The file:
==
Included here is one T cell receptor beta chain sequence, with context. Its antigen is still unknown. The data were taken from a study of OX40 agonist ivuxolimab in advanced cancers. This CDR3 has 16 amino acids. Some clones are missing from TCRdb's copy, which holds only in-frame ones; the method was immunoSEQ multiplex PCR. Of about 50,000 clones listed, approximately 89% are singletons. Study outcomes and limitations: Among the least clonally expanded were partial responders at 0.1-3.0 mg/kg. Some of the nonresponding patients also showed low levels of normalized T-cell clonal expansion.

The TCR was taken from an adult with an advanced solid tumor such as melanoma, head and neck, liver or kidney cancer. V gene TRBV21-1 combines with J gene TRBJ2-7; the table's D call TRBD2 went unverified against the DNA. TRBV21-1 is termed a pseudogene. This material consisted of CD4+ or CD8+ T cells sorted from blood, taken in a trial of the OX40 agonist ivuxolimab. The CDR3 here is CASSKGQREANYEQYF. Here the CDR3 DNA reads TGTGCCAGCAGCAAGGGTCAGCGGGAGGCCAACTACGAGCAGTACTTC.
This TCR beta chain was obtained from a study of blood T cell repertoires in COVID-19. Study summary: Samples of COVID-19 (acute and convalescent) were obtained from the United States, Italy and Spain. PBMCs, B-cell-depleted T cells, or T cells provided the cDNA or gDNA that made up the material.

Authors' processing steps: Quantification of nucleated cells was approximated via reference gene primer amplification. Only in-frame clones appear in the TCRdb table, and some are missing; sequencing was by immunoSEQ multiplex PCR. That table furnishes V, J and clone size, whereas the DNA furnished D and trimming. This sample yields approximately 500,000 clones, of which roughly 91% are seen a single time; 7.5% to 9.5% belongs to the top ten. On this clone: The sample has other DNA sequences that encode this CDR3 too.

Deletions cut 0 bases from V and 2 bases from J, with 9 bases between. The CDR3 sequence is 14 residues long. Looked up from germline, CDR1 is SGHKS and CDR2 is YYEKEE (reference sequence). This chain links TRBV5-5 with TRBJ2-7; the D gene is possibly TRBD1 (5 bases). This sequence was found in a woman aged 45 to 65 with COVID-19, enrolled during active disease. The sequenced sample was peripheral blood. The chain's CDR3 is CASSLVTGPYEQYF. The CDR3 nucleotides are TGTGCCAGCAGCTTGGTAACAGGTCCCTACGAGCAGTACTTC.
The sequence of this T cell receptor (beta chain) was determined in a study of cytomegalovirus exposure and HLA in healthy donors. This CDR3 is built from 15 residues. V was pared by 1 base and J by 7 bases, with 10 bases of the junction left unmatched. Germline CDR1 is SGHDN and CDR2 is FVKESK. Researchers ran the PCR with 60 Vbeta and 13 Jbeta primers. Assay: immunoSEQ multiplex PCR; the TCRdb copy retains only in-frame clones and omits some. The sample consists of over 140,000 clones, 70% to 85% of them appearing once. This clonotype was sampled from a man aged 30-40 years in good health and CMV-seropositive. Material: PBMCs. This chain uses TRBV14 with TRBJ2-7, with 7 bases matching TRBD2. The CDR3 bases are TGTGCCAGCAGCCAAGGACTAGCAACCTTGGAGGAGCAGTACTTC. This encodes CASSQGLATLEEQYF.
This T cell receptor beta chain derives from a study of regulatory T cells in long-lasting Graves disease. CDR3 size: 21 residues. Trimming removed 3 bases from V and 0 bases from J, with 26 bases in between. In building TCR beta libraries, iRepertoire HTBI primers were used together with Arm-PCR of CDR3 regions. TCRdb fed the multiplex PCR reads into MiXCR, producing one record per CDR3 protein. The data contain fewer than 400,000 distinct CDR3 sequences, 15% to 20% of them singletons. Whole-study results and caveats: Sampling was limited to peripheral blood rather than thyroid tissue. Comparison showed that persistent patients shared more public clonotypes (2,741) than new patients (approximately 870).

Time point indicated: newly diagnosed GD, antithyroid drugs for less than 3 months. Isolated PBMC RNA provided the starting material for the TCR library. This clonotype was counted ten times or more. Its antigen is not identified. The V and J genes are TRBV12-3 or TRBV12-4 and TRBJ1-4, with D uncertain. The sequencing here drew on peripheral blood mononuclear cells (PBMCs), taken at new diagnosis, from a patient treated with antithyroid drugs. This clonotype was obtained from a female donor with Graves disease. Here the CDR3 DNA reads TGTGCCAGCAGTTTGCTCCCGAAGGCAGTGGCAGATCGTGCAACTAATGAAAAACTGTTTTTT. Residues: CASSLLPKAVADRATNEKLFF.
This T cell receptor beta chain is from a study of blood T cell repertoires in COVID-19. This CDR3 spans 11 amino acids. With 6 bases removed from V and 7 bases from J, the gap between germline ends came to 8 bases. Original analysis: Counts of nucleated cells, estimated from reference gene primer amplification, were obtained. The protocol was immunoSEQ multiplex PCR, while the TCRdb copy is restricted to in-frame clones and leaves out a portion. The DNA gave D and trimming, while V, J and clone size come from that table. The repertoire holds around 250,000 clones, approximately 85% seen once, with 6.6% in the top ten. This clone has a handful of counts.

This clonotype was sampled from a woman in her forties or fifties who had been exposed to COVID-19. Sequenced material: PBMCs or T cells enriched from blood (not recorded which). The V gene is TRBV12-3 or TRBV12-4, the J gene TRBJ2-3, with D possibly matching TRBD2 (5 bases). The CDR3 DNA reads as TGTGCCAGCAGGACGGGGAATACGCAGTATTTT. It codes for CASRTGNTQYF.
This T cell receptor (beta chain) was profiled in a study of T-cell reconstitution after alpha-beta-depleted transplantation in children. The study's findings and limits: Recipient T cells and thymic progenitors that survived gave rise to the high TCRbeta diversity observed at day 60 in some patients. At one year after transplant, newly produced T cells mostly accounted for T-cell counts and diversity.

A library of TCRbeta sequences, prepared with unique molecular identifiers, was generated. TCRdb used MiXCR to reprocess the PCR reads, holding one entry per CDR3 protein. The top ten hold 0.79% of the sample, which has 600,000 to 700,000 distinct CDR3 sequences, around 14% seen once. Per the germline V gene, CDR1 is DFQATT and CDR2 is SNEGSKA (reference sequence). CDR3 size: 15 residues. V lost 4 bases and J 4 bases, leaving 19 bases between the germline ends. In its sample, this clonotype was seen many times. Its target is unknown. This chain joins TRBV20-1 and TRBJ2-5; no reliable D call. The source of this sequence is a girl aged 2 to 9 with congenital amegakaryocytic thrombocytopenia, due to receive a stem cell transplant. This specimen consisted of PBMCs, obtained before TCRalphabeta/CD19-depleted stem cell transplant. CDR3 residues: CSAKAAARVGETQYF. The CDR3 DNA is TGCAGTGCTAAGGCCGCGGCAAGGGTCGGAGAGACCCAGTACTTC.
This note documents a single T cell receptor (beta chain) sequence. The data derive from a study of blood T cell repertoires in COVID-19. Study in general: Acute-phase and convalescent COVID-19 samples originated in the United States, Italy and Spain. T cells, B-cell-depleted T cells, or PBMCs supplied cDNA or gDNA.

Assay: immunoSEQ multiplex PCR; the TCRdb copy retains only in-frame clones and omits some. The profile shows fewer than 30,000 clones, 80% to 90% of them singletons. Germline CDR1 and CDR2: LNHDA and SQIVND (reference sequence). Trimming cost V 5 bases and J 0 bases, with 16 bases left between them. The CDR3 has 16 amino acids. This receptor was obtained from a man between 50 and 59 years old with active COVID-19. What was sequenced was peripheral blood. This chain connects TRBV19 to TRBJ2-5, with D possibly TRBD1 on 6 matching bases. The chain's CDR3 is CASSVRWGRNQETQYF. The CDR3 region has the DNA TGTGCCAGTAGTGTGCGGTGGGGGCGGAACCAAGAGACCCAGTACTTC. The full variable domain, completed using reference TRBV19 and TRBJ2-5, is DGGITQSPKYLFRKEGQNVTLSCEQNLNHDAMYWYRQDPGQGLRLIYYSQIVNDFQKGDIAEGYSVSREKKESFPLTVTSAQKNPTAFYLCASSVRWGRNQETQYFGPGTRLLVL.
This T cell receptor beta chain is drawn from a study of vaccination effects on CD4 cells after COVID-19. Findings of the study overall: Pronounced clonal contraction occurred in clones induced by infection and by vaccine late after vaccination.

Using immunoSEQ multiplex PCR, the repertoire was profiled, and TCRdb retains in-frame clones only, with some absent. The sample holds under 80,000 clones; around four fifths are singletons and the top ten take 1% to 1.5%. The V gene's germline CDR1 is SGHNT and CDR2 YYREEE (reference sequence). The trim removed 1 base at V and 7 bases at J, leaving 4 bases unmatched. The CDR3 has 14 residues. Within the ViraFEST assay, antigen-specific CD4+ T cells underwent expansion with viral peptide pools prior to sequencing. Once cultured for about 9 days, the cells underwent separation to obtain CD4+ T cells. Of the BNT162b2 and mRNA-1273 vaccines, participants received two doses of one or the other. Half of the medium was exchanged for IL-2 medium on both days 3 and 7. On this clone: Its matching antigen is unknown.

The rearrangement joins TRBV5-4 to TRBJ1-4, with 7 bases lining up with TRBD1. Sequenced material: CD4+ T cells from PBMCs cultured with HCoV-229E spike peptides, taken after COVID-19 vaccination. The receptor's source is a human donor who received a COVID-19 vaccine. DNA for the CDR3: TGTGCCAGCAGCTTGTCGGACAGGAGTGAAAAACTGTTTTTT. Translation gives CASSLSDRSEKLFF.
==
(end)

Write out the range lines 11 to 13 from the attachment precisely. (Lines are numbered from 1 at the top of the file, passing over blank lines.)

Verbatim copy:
This T cell receptor (beta chain) was profiled in a study of T-cell reconstitution after alpha-beta-depleted transplantation in children. The study's findings and limits: Recipient T cells and thymic progenitors that survived gave rise to the high TCRbeta diversity observed at day 60 in some patients. At one year after transplant, newly produced T cells mostly accounted for T-cell counts and diversity.

A library of TCRbeta sequences, prepared with unique molecular identifiers, was generated. TCRdb used MiXCR to reprocess the PCR reads, holding one entry per CDR3 protein. The top ten hold 0.79% of the sample, which has 600,000 to 700,000 distinct CDR3 sequences, around 14% seen once. Per the germline V gene, CDR1 is DFQATT and CDR2 is SNEGSKA (reference sequence). CDR3 size: 15 residues. V lost 4 bases and J 4 bases, leaving 19 bases between the germline ends. In its sample, this clonotype was seen many times. Its target is unknown. This chain joins TRBV20-1 and TRBJ2-5; no reliable D call. The source of this sequence is a girl aged 2 to 9 with congenital amegakaryocytic thrombocytopenia, due to receive a stem cell transplant. This specimen consisted of PBMCs, obtained before TCRalphabeta/CD19-depleted stem cell transplant. CDR3 residues: CSAKAAARVGETQYF. The CDR3 DNA is TGCAGTGCTAAGGCCGCGGCAAGGGTCGGAGAGACCCAGTACTTC.
This note documents a single T cell receptor (beta chain) sequence. The data derive from a study of blood T cell repertoires in COVID-19. Study in general: Acute-phase and convalescent COVID-19 samples originated in the United States, Italy and Spain. T cells, B-cell-depleted T cells, or PBMCs supplied cDNA or gDNA.